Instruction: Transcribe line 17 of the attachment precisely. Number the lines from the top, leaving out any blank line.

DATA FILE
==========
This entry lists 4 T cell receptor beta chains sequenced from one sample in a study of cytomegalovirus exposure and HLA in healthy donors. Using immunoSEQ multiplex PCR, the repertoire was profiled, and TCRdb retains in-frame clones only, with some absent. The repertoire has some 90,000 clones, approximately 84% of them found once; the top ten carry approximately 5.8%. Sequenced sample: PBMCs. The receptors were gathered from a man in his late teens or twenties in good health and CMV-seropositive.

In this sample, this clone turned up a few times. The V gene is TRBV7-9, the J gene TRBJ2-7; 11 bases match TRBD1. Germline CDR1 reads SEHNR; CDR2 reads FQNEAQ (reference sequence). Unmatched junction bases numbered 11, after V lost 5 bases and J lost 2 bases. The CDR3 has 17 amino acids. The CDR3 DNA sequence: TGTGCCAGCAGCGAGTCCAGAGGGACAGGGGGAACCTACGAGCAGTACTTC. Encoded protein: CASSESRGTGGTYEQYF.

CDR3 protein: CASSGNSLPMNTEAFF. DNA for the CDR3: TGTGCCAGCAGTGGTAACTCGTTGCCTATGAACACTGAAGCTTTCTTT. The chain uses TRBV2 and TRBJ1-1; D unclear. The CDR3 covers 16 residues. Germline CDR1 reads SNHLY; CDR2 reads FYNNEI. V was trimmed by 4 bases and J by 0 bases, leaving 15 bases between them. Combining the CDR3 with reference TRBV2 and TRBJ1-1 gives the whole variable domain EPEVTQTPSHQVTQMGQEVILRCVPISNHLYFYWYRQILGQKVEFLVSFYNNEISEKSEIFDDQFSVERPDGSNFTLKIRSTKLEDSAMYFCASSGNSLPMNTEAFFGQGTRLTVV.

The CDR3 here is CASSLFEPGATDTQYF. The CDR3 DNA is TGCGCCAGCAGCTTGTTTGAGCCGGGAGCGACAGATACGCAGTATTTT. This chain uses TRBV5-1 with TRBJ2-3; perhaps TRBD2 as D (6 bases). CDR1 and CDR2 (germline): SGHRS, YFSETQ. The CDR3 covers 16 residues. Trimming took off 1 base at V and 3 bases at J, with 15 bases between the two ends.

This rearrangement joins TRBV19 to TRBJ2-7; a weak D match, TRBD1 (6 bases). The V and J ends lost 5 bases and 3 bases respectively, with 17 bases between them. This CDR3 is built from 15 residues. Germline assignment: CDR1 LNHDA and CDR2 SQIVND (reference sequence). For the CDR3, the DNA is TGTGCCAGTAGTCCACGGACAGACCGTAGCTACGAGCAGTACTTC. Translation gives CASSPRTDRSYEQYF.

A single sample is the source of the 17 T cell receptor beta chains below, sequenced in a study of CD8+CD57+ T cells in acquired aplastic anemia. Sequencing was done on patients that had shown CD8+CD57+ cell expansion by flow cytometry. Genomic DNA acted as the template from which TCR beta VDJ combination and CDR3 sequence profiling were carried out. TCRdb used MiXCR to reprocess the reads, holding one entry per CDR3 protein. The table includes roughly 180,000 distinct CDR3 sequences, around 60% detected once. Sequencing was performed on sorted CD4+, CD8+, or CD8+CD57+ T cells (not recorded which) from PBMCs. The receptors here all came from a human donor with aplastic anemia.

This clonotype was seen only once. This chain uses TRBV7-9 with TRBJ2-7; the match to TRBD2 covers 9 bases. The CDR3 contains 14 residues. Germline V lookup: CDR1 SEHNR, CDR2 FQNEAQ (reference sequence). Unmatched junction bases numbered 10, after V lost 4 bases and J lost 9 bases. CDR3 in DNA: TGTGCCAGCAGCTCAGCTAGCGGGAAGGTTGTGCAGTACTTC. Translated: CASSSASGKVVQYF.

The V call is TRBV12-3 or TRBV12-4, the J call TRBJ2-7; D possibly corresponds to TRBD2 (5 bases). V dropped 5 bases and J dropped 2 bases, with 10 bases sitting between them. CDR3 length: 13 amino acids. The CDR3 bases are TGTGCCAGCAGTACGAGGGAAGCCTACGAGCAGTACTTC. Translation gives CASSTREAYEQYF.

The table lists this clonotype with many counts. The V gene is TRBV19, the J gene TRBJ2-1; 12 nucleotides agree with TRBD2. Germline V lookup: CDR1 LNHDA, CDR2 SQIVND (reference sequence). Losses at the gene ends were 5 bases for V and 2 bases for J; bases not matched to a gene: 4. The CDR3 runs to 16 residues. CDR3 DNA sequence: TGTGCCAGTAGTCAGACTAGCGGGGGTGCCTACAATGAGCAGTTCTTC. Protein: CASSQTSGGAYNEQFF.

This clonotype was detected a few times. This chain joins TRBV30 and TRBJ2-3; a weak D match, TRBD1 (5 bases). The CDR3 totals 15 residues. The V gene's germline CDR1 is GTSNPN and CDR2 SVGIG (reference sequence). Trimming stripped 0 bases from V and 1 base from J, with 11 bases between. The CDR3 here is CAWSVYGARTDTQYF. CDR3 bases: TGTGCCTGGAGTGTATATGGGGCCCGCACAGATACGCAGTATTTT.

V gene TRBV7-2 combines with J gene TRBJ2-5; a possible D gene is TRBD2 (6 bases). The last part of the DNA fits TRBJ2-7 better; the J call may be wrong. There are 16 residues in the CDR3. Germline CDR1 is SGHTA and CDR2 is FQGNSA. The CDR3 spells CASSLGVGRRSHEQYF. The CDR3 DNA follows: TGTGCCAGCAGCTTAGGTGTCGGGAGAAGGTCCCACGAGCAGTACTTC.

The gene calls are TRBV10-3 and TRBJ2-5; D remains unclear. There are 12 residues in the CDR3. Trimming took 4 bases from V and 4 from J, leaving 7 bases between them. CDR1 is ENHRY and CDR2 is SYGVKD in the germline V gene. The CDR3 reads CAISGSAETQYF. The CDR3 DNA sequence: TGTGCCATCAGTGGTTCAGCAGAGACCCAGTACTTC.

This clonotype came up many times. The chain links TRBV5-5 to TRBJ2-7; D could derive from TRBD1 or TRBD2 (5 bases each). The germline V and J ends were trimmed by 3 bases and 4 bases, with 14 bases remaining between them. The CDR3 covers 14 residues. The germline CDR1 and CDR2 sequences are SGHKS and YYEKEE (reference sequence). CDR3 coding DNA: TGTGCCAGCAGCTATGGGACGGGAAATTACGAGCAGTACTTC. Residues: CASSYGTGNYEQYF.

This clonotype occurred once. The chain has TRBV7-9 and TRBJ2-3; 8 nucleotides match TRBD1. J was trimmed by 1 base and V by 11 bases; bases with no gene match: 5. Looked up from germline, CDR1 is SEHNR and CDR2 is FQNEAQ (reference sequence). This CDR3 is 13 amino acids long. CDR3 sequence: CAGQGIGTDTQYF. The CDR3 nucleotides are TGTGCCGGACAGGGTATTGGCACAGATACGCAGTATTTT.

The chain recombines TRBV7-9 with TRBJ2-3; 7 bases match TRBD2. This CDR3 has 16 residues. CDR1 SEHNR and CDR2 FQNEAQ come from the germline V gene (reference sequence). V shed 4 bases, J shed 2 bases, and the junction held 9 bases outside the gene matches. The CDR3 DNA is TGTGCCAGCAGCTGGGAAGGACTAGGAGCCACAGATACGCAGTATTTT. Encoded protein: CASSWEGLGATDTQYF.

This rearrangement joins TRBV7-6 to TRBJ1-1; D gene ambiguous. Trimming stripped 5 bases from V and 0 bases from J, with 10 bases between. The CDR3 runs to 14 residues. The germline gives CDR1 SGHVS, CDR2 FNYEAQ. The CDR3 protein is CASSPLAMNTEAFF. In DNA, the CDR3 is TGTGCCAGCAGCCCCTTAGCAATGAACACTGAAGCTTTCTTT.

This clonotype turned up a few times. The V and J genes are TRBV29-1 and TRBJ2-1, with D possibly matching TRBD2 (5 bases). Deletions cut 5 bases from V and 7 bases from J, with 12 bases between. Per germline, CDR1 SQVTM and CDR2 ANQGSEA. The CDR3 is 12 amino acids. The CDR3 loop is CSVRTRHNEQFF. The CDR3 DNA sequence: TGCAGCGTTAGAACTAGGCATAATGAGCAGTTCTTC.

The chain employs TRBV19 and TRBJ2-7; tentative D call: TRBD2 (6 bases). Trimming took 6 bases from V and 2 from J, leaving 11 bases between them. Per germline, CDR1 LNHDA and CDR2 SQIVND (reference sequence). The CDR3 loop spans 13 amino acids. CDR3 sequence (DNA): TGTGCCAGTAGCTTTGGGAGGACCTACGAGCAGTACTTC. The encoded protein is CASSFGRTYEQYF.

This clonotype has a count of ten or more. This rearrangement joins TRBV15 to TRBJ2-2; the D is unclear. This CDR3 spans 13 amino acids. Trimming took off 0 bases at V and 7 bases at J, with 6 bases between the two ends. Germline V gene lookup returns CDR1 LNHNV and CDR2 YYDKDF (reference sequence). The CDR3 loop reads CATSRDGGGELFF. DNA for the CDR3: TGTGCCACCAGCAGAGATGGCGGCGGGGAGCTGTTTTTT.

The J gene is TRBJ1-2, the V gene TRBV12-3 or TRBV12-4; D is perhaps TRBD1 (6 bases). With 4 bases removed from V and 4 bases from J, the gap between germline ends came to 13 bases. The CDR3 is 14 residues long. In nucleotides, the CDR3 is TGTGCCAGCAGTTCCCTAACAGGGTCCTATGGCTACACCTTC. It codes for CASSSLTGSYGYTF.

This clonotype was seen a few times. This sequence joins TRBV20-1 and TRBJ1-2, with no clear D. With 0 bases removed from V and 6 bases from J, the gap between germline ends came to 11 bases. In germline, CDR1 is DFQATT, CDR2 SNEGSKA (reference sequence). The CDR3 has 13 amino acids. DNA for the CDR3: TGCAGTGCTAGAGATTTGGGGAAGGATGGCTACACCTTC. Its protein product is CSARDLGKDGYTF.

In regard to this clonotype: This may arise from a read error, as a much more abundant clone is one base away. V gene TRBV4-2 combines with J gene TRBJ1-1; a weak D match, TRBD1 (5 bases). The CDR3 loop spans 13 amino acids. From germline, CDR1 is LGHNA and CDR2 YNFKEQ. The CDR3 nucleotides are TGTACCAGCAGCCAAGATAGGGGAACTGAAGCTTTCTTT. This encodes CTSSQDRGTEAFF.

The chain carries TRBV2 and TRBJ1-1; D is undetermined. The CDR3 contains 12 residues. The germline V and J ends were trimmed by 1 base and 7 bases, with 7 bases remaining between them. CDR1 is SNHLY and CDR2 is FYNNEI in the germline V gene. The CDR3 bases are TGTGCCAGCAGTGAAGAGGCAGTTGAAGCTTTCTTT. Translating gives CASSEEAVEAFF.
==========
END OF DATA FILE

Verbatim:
This clonotype turned up a few times. The V and J genes are TRBV29-1 and TRBJ2-1, with D possibly matching TRBD2 (5 bases). Deletions cut 5 bases from V and 7 bases from J, with 12 bases between. Per germline, CDR1 SQVTM and CDR2 ANQGSEA. The CDR3 is 12 amino acids. The CDR3 loop is CSVRTRHNEQFF. The CDR3 DNA sequence: TGCAGCGTTAGAACTAGGCATAATGAGCAGTTCTTC.